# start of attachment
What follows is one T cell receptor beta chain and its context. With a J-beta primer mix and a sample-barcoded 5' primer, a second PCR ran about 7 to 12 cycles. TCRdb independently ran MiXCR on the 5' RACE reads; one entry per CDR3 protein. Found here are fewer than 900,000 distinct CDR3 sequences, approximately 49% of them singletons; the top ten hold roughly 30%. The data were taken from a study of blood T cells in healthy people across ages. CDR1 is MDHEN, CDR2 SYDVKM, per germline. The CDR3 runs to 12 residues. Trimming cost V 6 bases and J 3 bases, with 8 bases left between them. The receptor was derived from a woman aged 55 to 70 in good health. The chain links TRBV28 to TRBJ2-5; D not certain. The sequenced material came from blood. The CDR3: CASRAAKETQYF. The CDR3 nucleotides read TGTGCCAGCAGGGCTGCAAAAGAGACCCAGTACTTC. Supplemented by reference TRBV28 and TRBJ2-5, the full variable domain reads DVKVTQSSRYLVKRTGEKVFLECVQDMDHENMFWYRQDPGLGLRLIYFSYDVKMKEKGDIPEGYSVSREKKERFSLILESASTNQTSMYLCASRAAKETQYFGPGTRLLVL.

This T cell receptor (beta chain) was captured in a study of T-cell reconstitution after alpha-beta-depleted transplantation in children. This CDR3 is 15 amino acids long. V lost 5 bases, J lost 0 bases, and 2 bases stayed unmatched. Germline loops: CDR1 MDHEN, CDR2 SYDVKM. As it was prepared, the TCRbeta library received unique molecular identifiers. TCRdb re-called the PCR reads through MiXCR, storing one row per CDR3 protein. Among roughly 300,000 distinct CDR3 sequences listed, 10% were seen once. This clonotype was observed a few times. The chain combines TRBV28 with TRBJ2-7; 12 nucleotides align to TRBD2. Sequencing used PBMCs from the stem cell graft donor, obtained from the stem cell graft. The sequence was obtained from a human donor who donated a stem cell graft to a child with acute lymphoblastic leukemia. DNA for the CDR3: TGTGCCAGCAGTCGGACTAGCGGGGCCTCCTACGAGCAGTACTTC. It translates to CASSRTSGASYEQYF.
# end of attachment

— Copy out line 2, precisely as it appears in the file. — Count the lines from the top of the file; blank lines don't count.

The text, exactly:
This T cell receptor (beta chain) was captured in a study of T-cell reconstitution after alpha-beta-depleted transplantation in children. This CDR3 is 15 amino acids long. V lost 5 bases, J lost 0 bases, and 2 bases stayed unmatched. Germline loops: CDR1 MDHEN, CDR2 SYDVKM. As it was prepared, the TCRbeta library received unique molecular identifiers. TCRdb re-called the PCR reads through MiXCR, storing one row per CDR3 protein. Among roughly 300,000 distinct CDR3 sequences listed, 10% were seen once. This clonotype was observed a few times. The chain combines TRBV28 with TRBJ2-7; 12 nucleotides align to TRBD2. Sequencing used PBMCs from the stem cell graft donor, obtained from the stem cell graft. The sequence was obtained from a human donor who donated a stem cell graft to a child with acute lymphoblastic leukemia. DNA for the CDR3: TGTGCCAGCAGTCGGACTAGCGGGGCCTCCTACGAGCAGTACTTC. It translates to CASSRTSGASYEQYF.